Looming AI apocalypse? Industry leaders say we should be worried about superintelligence

Superintelligence can reason, plan, and learn from experience just like humans do.
Sejal Sharma
Digitally generated post-apocalyptic scene depicting a desolate urban landscape.

Bulgac / iStock  

One would have to be living under a rock to not see how our world is changing every day with the new-age artificial intelligence (AI) technology. While AI is playing an instrumental role in reducing human labor, there are those who believe that the rate at which AI is progressing should terrify us.

We’re already seeing how AI is slowly making its way into various industries and threatening to replace humans

The argument being used against AI is that it could lead to stunting of the human mind and stall creative development. Will AI become a crutch that can diminish the human power to think and imagine? While that may sound plausible, industry trailblazers argue that the biggest threat we face is human extinction. This has been a recurring theme for some time.

AI vs Humanity

One of the first persons to sound the alarm, Geoffrey Hinton quit his cushy Google job to speak freely about the risks posed by developing AI technology too fast. A month later, another pioneer of machine learning, Professor Yoshua Bengio said that he felt "lost" over his life's work.

Both are signees of a pledge-like statement by the non-profit Center for AI Safety, which issued a warning that AI could lead to the extinction of the human race.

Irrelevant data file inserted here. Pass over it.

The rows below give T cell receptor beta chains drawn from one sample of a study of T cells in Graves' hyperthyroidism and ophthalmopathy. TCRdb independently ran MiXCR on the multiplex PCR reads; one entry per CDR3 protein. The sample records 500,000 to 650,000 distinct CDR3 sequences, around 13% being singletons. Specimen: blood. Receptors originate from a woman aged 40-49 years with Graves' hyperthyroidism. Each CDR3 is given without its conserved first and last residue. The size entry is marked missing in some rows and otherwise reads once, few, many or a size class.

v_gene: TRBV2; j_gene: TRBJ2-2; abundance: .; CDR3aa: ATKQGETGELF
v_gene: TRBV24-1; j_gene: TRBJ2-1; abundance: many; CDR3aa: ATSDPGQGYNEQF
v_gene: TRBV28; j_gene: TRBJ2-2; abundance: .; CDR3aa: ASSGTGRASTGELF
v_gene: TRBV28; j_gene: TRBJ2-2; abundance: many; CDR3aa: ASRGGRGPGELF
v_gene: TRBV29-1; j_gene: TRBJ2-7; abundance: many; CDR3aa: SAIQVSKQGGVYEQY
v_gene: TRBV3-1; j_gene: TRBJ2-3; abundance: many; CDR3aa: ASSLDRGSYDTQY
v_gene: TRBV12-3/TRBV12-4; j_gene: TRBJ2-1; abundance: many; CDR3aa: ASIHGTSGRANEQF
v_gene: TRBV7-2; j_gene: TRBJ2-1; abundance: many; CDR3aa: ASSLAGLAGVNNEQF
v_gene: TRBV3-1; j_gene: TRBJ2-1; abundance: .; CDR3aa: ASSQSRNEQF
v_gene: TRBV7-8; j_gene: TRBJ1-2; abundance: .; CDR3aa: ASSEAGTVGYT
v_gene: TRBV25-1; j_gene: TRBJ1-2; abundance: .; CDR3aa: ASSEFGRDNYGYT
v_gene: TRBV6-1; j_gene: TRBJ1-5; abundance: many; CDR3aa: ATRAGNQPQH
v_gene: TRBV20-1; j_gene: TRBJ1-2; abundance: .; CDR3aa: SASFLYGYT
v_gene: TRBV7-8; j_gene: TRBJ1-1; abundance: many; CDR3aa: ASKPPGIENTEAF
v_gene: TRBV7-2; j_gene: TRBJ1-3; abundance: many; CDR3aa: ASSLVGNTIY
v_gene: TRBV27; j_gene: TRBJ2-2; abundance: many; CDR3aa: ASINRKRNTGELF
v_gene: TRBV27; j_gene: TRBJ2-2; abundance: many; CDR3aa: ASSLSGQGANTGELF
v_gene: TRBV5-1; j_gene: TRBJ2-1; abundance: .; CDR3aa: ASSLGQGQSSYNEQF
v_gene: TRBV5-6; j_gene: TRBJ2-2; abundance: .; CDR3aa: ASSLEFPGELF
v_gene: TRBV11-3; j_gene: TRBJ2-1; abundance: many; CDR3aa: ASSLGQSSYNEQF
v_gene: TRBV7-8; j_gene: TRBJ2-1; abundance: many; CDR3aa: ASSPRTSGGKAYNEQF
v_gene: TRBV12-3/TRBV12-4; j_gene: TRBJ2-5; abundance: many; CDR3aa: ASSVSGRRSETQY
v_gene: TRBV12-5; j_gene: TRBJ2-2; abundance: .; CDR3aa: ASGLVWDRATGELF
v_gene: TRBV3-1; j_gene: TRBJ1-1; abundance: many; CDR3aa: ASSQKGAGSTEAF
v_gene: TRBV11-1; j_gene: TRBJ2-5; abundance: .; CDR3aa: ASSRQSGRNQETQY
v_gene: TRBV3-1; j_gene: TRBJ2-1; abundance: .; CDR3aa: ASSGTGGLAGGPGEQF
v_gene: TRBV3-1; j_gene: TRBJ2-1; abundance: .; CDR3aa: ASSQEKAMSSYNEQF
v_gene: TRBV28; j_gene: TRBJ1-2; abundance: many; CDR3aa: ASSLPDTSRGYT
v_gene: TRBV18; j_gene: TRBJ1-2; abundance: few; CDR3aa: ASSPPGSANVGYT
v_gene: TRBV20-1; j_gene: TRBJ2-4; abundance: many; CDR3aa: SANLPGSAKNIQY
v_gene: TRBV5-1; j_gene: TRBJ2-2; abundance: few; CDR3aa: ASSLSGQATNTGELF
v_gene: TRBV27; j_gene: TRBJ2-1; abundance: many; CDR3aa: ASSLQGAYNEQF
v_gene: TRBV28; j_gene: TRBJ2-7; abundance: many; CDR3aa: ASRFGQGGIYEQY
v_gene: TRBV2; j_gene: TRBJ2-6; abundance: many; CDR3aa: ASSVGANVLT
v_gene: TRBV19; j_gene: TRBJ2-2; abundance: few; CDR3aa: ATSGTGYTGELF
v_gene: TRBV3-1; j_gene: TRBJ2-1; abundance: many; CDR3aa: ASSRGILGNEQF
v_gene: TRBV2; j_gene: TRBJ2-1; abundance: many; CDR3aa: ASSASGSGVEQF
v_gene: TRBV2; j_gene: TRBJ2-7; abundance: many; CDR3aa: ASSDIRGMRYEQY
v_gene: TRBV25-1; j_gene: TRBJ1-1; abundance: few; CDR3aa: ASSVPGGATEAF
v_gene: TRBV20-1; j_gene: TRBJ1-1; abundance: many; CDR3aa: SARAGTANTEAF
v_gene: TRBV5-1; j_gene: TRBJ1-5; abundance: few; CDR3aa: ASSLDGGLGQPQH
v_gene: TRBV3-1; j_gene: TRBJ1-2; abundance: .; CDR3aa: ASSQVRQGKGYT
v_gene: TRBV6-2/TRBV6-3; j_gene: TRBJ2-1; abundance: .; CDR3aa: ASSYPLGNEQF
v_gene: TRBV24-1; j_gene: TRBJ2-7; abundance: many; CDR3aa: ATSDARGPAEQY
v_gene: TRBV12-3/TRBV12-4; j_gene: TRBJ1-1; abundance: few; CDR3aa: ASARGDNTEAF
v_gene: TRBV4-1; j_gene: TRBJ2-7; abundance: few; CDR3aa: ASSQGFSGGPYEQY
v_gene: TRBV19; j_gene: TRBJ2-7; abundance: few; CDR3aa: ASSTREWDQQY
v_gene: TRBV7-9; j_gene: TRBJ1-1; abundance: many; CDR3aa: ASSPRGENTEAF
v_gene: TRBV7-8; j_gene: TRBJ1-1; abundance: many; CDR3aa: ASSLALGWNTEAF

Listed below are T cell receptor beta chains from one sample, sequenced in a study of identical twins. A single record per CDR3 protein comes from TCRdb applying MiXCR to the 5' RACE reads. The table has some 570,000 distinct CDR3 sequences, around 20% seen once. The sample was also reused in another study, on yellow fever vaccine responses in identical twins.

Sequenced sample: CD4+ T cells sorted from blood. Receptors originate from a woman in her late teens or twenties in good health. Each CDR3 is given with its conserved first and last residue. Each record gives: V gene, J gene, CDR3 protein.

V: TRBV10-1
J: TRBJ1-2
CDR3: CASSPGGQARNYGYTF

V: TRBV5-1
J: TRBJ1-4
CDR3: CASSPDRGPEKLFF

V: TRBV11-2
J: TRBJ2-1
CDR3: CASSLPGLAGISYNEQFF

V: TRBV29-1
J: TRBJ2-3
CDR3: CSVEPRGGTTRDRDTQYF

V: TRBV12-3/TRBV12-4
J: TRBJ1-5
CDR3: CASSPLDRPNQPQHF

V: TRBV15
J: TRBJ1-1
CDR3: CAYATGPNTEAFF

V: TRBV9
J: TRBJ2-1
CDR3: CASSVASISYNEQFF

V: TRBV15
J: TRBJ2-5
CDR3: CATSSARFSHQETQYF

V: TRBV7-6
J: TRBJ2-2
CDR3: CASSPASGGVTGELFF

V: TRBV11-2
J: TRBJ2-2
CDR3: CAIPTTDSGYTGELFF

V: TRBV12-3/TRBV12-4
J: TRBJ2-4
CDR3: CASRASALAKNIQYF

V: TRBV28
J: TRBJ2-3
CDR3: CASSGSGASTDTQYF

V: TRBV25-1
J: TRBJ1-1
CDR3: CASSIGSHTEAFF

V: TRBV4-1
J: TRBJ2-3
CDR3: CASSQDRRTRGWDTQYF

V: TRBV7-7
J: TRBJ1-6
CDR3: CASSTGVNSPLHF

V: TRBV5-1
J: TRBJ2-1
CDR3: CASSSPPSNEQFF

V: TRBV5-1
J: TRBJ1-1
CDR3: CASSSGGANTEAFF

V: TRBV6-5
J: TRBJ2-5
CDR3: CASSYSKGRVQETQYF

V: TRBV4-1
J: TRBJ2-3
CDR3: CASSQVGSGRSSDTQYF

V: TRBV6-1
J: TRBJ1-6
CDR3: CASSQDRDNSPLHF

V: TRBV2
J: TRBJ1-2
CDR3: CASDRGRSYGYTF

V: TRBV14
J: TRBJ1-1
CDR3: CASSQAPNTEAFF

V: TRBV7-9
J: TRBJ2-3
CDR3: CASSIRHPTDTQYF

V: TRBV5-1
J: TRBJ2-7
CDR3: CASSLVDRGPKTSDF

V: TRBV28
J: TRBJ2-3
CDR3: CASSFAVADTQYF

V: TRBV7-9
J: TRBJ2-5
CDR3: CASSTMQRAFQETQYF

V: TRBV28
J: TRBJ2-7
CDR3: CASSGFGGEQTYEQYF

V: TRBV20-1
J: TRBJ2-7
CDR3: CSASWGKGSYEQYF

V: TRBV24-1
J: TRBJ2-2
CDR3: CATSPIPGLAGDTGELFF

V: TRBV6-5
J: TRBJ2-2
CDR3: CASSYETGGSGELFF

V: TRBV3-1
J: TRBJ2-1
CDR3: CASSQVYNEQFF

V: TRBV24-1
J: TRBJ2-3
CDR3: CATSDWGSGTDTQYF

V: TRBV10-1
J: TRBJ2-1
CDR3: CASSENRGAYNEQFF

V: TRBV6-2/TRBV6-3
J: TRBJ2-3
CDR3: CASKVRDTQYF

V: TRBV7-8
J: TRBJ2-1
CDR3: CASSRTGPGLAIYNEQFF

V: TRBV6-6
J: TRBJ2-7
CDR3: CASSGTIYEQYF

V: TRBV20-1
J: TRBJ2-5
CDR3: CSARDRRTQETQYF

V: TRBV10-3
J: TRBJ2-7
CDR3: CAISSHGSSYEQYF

Hinton and Bengio, along with other signees like Sam Altman, and Bill Gates, agree that we need new technological breakthroughs to control and steer AI systems much smarter than us.

Should we be worried about superintelligence?

Also called as artificial general intelligence (AGI), superintelligence is a system that can reason, plan, and learn from experience at the same level as humans do or possibly above them.

Even OpenAI, which pioneered an avant-garde AI after cooking up a storm last year with ChatGPT, believes that it’s very probable that superintelligence will arrive this decade. 

“It has happened many times before that species were wiped out by others that were smarter. We, humans, have already wiped out a significant fraction of all the species on Earth. That is what you should expect to happen as a less intelligent species – which is what we are likely to become, given the rate of progress of artificial intelligence. The tricky thing is, the species that is going to be wiped out often has no idea why or how,” said Max Tegmark, an AI researcher at Massachusetts Institute of Technology, in an interview with The Guardian.

The Guardian spoke to Brittany Smith, an associate fellow at the Leverhulme Centre for the Future of Intelligence, University of Cambridge, who said, “Far-future, speculative concerns often articulated in calls to mitigate “existential risk” are typically focused on the extinction of humanity. If you believe there is even a small chance of that happening, it makes sense to focus some attention and resources on preventing that possibility.”

Call for robust regulations

On July 5, OpenAI announced a new project called Superalignment, which will have a team of top machine learning engineers and researchers. They will oversee the alignment of superintelligence with humanity in order to prevent the disempowerment of humanity or even human extinction.

In fact, OpenAI even announced ten $100,000 grants for anyone with good ideas on how AI can be governed to help address bias and other factors, Interesting Engineering reported earlier.

It’s not just private companies that are taking cognizance of the risks. The European Union passed a landmark AI Bill which aims to instill privacy standards, transparency laws, and fines.

In the US, one can expect stringent state data privacy laws, Federal Trade Commission rulemaking, and new AI standards by the National Institute of Standards and Technology.

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